However, looking at the decisions of the Shura Council committee made responsible in June 2013 for formulating the doctors’ demands, the committee’s report recognised that bettering the pay of those working in the health sector means developing the whole health system and decreasing the burdens of paying for health services on the Egyptian citizen. It does underline how low the pay of health workers is, using statements of former syndicate head Hamdy El-Sayed that 80 percent of Egyptian doctors are under the poverty line. Yet the tables accompanying the report do not reflect the hopes of doctors and health workers but ignore the proposal of the Union of Medical Syndicates submitted to parliament on 1 May 2012.
Meanwhile, the current government remains the force exerting the most pressure on the new syndicate board. The syndicate board had to suspend negotiations with the health ministry on 17 January 2014 simply because the government insists on ignoring the doctors' legitimate demands. Not only that, but the government has also attempted to channel negotiations towards acceptance of a new “bonus system” as a solution that will not touch the basic salary (that doctors have been demanding increase). What is more dangerous is that the government refuses to provide the syndicate the database of salaries, which would allow investigations into whether income redistribution in the health sector and ending corruption are enough to provide a just increase in pay.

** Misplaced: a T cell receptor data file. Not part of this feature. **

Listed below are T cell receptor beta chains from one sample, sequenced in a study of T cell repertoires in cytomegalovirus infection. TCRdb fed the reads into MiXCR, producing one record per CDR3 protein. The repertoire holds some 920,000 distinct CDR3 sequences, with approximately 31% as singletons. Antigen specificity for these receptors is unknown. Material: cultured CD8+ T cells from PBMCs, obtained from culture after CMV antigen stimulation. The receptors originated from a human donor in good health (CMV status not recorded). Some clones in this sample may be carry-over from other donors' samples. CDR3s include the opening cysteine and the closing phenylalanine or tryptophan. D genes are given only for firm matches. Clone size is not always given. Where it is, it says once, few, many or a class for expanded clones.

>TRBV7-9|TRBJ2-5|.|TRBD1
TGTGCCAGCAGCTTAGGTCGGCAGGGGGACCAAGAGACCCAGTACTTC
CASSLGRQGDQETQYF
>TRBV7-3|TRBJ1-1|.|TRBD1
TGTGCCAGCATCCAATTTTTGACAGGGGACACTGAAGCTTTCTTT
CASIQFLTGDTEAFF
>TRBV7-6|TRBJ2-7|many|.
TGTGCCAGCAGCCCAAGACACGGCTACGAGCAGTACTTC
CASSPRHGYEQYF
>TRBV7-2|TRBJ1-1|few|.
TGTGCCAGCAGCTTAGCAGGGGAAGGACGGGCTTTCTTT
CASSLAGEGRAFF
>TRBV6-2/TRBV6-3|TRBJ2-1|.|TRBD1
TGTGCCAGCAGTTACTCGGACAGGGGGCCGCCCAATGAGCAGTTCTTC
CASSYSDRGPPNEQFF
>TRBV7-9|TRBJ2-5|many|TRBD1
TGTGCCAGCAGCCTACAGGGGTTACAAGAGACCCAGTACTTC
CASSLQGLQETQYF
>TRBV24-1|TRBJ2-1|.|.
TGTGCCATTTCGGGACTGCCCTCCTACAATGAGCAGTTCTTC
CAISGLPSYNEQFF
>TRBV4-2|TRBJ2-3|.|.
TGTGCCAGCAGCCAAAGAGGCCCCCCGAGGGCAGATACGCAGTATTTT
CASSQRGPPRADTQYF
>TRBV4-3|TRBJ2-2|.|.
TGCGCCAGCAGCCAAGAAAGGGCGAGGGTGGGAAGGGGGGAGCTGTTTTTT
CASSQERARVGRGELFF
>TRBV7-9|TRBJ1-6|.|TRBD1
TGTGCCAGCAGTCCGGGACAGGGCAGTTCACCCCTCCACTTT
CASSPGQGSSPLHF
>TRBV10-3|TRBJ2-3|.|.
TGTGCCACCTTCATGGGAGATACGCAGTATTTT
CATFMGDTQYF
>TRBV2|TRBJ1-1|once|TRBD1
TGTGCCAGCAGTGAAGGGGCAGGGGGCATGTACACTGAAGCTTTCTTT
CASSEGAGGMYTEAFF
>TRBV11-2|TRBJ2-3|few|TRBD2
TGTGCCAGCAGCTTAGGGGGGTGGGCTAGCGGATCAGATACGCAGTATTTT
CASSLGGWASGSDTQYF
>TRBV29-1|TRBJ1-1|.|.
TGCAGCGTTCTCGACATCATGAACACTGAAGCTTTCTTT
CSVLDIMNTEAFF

The Independence Current list and a large sector of young doctors believe the current government is following in the footsteps of previous governments in ignoring doctors' demands and in its lack of transparency.
If you consider the success of the Independence Current list and its different components (Doctors without Rights, Doctors for the Independence of Universities, Tahrir Doctors, and other independents) in gaining the majority of the syndicate's general board seats and the two main governorate branches (Cairo and Alexandria), in addition to half the seats of all the syndicate’s governorate branches, a ray of hope for change to follow the January 25 Revolution, it is not to any sane person’s benefit to try to bring about the failure of the syndicate’s new board and the Independence Current list.
Neither is there is benefit in continuing to deny doctors’ rights, and by extension patient rights to decent, humane and free healthcare. There is no benefit in losing more of the country’s qualified professionals abroad at a time we are most in need of their efforts at home.
Accordingly, it is illogical as well as unfair to attack doctors that seek their rights and the rights of patients, using against them counter-revolutionary slogans and defending mismanagement and corruption under the banner “No to self-serving demands.”
It is enough that these doctors, who are the educational elite considering they needed to obtain the highest grades during high school, and considering the number of years they spend at university, are paid embarrassingly low in comparison to other professions in society whose members graduated with a bare minimum.
Seriously, it has become pressing to help the new Doctors' Syndicate board and with that help develop the syndicate and civil society as whole. The latter will not happen without saving our doctors, and by that saving patients too.